Rap Radar Podcast's Elliott Wilson & Brian 'B. Dot' Miller Talk Mastering Hip-Hop Journalism
(L-R): Elliott Wilson, Brian "B. Dot" Miller, rapper Ab-Soul
Over the past few years, gossip and misinformation have weakened Hip-Hop journalism's credibility and dependable coverage is becoming more scarce. However, platforms like Rap Radar Podcast and its hosts Elliott Wilson and Brian "B. Dot" Miller have maintained the integrity and essence of the culture with era-defining interviews of Jay-Z, Drake, Nipsey Hussle, and countless others. We sat in on their interview with TDE artist Ab-Soul (released December 15th) and grabbed a quick conversation with the legendary duo about their partnership, their love of the culture, and the importance of Rap Radar as a safe haven for artists.
What is it about hip-hop that made you have to participate instead of just being a fan?
Elliott Wilson: I heard, saw, and felt how "Rapper's Delight" changed the world, but the reception from the culture was lukewarm because it didn't represent the core principles of Hip-Hop. Kurtis Blow put out "The Breaks," which was incredible. I heard my cousin from The Bronx play music from The Cold Crush Brothers, and then you heard about Grandmaster Caz penning "Rapper's Delight," so I was drawn to the music and the stories. Also, Run-D.M.C. were like superheroes when they came out because they were the greatest thing I'd seen to that point, and they gave me confidence that people from Queens could be a part of this beautiful culture.
The genre wasn't always thought of as beautiful.
EW: Back then? [laughs] Hip-Hop was looked at as a fad like Disco. That's the importance of Run-D.M.C. because they stamped Hip-Hop as a force to be reckoned with by being rock stars in their own right.
Speaking of rap groups. You guys play off each other like Nas and AZ of The Firm. Where does that chemistry stem from?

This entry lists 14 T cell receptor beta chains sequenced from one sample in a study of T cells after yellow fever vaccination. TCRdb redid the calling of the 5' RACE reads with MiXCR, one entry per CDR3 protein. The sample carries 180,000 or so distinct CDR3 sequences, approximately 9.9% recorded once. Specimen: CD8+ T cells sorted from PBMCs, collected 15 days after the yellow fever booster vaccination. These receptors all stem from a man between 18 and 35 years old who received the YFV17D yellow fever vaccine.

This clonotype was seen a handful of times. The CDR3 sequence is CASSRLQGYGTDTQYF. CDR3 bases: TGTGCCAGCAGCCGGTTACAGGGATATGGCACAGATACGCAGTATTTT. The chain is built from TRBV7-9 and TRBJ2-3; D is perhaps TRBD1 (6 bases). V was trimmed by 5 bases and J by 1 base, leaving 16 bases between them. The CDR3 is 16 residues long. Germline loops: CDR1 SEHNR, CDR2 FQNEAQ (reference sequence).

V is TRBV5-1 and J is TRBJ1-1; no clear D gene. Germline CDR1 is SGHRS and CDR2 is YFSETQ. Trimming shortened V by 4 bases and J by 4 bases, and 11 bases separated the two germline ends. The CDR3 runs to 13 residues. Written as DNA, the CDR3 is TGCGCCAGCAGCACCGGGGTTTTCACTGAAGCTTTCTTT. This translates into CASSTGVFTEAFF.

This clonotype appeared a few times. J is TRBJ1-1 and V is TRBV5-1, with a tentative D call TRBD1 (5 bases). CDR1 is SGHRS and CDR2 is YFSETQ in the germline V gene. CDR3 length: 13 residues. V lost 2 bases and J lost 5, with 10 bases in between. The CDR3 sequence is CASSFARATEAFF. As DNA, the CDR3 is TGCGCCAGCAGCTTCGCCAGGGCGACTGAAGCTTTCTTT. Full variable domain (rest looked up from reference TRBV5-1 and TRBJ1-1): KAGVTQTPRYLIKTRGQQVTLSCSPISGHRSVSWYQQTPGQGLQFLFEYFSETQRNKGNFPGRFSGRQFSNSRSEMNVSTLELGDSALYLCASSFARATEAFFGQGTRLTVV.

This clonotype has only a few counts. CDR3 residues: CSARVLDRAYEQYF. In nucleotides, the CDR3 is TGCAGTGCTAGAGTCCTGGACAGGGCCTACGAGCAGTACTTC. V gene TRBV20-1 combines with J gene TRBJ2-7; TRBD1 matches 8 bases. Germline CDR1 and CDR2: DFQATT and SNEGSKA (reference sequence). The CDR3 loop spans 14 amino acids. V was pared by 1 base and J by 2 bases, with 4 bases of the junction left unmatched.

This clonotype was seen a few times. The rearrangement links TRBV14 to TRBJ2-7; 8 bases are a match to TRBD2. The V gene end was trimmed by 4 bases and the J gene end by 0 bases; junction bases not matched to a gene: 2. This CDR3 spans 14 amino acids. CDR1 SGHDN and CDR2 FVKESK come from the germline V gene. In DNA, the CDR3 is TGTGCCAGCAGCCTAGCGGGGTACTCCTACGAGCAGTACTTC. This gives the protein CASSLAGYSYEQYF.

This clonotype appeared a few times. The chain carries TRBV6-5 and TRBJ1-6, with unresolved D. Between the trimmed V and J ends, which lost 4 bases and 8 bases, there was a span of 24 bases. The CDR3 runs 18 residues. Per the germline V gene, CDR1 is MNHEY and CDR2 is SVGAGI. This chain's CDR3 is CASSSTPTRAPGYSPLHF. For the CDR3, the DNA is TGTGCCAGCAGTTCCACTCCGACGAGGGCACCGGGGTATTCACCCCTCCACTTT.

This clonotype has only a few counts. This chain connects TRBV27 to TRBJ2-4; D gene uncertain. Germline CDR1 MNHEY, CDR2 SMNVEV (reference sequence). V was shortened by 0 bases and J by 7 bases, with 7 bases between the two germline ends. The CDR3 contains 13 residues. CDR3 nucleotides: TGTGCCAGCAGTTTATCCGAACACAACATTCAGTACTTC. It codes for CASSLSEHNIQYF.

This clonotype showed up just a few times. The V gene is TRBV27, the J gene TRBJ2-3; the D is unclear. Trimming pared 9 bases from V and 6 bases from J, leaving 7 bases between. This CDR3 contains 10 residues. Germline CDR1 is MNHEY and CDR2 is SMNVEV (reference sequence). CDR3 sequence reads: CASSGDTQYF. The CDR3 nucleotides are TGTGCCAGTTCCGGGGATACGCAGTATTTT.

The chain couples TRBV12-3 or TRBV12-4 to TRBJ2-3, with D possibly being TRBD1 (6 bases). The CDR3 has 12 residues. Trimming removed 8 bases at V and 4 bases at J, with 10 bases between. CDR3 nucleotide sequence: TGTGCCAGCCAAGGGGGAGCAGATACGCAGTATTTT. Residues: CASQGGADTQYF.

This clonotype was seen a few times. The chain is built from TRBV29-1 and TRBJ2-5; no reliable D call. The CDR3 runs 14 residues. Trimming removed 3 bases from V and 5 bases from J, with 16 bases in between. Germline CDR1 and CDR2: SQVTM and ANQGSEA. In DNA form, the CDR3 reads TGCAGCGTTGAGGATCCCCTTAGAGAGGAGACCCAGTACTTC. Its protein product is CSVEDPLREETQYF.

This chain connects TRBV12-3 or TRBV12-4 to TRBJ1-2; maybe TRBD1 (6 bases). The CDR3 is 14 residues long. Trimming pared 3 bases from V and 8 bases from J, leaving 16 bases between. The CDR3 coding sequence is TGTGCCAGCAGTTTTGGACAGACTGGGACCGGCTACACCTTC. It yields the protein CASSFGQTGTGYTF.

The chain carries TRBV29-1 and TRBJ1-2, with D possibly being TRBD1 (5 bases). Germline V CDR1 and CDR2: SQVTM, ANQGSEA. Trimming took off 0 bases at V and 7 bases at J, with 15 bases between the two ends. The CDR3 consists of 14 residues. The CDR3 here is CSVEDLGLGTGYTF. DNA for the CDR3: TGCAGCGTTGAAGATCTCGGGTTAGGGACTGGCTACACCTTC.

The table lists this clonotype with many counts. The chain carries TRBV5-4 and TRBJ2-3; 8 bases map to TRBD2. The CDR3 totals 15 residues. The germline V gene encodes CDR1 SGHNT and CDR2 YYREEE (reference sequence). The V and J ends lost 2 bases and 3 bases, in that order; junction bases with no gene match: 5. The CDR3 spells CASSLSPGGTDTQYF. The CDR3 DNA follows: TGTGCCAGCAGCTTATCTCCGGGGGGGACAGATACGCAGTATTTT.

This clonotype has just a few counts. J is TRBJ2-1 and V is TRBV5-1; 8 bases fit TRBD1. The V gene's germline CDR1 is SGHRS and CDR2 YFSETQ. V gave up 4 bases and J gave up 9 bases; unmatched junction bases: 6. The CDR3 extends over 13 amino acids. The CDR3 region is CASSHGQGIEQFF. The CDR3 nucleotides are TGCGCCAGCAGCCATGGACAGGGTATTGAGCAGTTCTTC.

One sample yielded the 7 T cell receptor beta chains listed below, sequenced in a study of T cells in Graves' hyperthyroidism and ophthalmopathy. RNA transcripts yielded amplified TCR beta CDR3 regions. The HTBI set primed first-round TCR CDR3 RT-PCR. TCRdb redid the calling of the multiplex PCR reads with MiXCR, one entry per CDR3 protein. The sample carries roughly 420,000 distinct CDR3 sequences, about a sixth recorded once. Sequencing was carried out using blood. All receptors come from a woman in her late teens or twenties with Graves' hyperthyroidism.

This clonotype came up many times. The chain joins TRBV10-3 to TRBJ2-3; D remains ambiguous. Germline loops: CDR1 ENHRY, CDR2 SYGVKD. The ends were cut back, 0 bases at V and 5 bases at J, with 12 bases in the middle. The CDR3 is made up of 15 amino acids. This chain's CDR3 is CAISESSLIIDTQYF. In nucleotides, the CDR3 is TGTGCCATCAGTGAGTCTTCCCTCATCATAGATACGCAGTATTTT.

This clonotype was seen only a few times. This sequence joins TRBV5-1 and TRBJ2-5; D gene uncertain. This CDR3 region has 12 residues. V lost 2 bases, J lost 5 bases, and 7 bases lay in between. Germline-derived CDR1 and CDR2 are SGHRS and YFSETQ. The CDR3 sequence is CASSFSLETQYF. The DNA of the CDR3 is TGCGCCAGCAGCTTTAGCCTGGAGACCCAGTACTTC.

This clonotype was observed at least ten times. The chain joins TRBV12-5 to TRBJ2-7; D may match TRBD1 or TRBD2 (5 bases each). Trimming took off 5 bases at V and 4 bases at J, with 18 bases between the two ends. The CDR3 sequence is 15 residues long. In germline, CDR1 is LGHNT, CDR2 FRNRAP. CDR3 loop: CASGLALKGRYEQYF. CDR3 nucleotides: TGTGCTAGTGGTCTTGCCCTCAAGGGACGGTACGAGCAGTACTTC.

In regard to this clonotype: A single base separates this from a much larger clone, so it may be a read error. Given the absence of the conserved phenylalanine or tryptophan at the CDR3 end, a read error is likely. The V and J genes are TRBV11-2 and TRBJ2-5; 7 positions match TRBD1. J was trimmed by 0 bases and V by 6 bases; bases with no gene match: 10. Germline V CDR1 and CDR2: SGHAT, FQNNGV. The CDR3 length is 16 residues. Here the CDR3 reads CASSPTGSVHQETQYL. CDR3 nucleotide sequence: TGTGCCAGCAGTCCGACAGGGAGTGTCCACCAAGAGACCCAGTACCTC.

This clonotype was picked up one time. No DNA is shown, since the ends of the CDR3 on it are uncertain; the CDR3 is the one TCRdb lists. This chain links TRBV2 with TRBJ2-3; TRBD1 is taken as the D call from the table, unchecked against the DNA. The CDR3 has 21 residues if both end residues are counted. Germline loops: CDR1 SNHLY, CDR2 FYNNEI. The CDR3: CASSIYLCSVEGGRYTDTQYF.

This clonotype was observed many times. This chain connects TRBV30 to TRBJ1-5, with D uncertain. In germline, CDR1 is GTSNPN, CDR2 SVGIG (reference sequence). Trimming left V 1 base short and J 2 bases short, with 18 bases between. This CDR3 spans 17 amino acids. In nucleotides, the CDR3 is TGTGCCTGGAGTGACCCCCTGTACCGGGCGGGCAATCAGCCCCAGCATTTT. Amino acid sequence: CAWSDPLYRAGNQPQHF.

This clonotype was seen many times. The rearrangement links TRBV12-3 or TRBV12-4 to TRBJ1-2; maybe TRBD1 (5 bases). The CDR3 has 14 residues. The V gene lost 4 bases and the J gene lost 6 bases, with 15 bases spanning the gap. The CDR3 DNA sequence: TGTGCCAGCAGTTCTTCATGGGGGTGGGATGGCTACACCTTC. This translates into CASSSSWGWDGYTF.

B. Dot: I'd say from our days working at XXL Magazine. And correct me if I'm wrong, Elliott, but I've been working with you professionally longer than anyone else.
EW: God bless you! [laughs]
B: [laughs] We've worked closely together for over a decade, and maybe it's a Queens connection, but some things are just kismet.
EW: Like meeting in a diner and discussing doing the Rap Radar website together before fully understanding the power of blogging, but what we were doing felt right, regardless of how crowded the space was because we were able to establish the brand. I give B. Dot credit for the foresight of us stepping into the podcasting arena.
How would you describe the transition from traditional journalism to media personalities?
EW: I remember when B. Dot didn't want anyone to know what he looked like.
EW: I went through that before; I had a whole career where you didn't know what writers looked like because if you were ever looking for who they were, it was probably because you didn't like something they wrote and wanted to put hands on them. [laughs] Rap Radar, as a website, helped us both show the world who we are, and social media also amplified that.
B: I didn't get into this to be known or have any celebrity and notoriety; I was cool being behind the scenes, and there were a lot of people that pushed me to step out of my comfort zone.
BTS of Rap Radar's Ab-Soul interview
Why were you so reluctant to be in front of the camera?
B: It's just not who I am, but with the advent of social media, it's adapt or die, and I didn't want to die. [laughs] Sure, I can be a game show host (Complex Brackets), but it took some time to get used to.
Now that people know your faces, do you get vitriol from artists—especially with B. Dot's annual Best of lists?